After an eight-year hibernation from feature films, writer/director Harmony Korine, christened “the future of American cinema” by Werner Herzog, has finally finished his third film, Mister Lonely.
Heaven, I’m In Heaven
Mister Lonely begins with the introduction of our main character, Michael Jackson (Diego Luna). Well, not the real Michael Jackson, but rather an impersonator living in France who does retirement-home gigs to make ends meet. It is there that he meets a fellow impersonator who has been hired to cheer up the elderly; a lovely woman who masquerades as Marilyn Monroe (Samantha Morton).
Their mutual feelings about the importance of being someone else immediately bond them, and she invites him to stay at her commune in Scotland along with her husband, Charlie Chaplin (Denis Lavant), her daughter Sherly Temple, and about a dozen other impersonators. Their community includes such mimicked celebrities as Abraham Lincoln, James Dean, the Pope, Madonna, and the Queen of England.
As Michael and Marilyn boat up to the gorgeous castle where the group live together, Michael is welcomed with fireworks, singing, and dancing as he’s initiated to their society. They live in harmony, interacting with each other as their icon personalities deem necessary, collectively embracing their talents and devotion to one another’s character.
Interweaved with the commune of celebrities is a story about a troupe of skydiving nuns who, after one of them accidentally falls from a plane and survives the impact without a scratch, decide to jump together from the sky without parachutes. Convinced that as they leap from the plane (piloted hilariously by Werner Herzog), their prayers to God will help them endure the collision with the Earth. This side-story, which was filmed in Brazil, is an extraordinary tale that doesn’t necessarily have a joyful twist ending, but in conception turns out to be quite beautiful.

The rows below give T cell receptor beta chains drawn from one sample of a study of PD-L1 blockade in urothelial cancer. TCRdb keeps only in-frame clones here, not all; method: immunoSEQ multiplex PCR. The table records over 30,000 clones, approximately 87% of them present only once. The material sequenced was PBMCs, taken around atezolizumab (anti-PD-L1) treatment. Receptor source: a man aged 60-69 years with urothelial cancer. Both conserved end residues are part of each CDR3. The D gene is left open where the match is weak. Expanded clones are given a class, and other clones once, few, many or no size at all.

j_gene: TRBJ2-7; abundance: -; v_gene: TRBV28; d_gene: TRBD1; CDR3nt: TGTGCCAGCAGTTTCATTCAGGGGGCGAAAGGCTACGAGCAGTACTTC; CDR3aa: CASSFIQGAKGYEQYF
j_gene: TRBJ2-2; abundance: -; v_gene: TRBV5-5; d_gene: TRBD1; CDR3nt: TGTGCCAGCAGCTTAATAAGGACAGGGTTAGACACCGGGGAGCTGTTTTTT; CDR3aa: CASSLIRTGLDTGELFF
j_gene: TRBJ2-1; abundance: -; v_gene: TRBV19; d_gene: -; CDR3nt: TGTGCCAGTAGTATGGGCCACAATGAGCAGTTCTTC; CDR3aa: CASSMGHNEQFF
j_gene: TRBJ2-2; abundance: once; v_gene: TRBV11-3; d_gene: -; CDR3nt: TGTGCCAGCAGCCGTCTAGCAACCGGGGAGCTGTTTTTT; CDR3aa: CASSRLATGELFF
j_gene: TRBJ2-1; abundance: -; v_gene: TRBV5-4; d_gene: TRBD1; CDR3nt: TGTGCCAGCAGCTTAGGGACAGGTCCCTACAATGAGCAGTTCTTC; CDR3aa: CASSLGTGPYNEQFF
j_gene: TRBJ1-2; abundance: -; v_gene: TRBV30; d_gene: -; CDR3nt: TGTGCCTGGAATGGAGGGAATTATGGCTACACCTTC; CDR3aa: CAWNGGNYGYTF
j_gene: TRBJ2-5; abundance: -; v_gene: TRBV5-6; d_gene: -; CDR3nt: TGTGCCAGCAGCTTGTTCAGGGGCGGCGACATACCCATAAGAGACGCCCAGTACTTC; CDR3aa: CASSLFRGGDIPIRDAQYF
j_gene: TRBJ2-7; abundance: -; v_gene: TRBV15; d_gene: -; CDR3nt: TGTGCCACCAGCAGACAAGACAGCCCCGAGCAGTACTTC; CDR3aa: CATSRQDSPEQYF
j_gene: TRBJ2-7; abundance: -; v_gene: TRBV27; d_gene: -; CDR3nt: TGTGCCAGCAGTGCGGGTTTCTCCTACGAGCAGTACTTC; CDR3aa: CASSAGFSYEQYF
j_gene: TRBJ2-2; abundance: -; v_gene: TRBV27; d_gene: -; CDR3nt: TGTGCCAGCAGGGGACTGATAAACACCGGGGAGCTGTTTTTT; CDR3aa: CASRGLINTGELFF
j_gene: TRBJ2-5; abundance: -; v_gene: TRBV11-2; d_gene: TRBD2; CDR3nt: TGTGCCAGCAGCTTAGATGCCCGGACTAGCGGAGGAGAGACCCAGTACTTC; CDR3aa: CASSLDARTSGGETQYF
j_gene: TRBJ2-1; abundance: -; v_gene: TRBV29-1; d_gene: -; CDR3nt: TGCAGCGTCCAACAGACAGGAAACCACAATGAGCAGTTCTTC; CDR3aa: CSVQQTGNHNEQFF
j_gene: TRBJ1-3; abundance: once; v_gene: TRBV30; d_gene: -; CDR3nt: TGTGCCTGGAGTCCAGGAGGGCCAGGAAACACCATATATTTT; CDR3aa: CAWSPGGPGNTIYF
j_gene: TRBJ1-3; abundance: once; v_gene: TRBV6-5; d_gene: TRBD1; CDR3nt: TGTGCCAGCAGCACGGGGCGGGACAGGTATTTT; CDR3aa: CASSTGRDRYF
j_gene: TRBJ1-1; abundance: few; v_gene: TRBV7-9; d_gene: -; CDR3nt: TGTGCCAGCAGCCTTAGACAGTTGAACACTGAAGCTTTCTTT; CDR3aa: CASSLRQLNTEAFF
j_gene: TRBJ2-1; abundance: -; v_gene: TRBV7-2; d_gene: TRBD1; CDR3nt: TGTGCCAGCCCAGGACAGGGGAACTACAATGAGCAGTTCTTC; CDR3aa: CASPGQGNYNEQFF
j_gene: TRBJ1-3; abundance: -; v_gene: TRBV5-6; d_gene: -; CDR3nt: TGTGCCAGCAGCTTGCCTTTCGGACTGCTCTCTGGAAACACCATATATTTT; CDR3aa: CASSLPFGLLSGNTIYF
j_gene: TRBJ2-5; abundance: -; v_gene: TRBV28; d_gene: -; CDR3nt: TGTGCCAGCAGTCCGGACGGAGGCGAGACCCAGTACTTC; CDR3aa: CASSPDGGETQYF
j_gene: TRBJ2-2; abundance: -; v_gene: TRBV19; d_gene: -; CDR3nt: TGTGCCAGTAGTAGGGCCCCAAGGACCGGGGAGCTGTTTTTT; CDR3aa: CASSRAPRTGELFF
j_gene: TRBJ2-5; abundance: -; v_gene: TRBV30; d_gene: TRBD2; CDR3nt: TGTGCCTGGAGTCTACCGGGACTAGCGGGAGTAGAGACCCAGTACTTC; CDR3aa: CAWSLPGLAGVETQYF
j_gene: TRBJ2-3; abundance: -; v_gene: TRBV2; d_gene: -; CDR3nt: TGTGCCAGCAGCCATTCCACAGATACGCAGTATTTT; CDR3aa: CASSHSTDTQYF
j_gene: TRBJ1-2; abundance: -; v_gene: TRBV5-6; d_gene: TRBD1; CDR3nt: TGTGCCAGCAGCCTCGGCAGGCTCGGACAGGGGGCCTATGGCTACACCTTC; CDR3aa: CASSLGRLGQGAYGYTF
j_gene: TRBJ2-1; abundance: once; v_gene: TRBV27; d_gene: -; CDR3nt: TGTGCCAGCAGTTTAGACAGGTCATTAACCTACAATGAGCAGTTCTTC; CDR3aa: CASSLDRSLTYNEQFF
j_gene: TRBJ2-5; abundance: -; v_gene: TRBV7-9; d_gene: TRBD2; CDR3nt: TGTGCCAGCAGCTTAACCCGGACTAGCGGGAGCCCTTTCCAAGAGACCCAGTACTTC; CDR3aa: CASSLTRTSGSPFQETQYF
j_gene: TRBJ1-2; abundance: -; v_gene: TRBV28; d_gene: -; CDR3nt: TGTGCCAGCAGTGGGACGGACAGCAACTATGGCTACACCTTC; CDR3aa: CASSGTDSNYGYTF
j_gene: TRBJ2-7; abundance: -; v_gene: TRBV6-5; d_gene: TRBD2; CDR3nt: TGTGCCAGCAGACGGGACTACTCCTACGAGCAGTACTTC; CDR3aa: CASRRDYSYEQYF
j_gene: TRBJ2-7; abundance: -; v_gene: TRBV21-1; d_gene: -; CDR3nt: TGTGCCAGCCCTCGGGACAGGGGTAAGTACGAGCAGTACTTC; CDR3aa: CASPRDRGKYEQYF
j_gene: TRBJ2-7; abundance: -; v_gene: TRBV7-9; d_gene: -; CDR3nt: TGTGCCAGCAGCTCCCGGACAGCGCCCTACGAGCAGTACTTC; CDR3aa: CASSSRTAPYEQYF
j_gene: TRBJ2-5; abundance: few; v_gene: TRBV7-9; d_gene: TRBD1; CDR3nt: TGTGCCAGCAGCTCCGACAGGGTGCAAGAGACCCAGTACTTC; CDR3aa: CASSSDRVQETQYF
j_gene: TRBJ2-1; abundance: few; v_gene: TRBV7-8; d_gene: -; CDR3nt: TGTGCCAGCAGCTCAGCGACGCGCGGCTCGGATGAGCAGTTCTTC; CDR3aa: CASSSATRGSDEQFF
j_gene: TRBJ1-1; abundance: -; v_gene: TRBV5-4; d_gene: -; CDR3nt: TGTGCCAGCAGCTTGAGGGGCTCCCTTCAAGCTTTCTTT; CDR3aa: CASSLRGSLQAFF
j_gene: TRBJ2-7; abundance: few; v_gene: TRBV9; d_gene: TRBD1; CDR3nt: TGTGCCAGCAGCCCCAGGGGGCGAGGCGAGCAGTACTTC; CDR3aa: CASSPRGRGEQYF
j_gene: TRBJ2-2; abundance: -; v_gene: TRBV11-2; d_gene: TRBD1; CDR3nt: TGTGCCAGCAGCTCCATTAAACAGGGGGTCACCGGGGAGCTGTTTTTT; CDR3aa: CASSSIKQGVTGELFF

Identity and Happiness
Mister Lonely is entertaining; Korine definitely took advantage of the quirky situations arising between historical “celebrities,” which are sometimes thought-provoking and sometimes played for laughs. While the Three Stooges work on painting a barn, Abe Lincoln circles them riding a lawn mower and shouts obscenities at them; we watch Buckwheat give the Pope a bath in the middle of a forest while his holiness weeps for being too smelly; Michael Jackson and Charlie Chaplin engage in ping-pong matches that end with Chaplin gloating about his skills; Sammy Davis Jr. breathes fire.
But at the heart of this film lies the search for identity and happiness. We watch the inner battle of our characters as they play legends. The glory of fame isn’t what they are searching for; making other people appreciate their own lives is the significance of being an impersonator. Ultimately, the philosophy implodes on itself and our characters are forced to take separate paths; some turning out happy, while others are left heartbroken.
Harmony Korine has come a long way since Kids, but in keeping with his style of clever irony and dark beauty, it may look like he has taken a more serious turn with this latest opus. Mister Lonely seems like an almost perfect addition to Korine’s filmography, and should no doubt assert him as a matured filmmaker.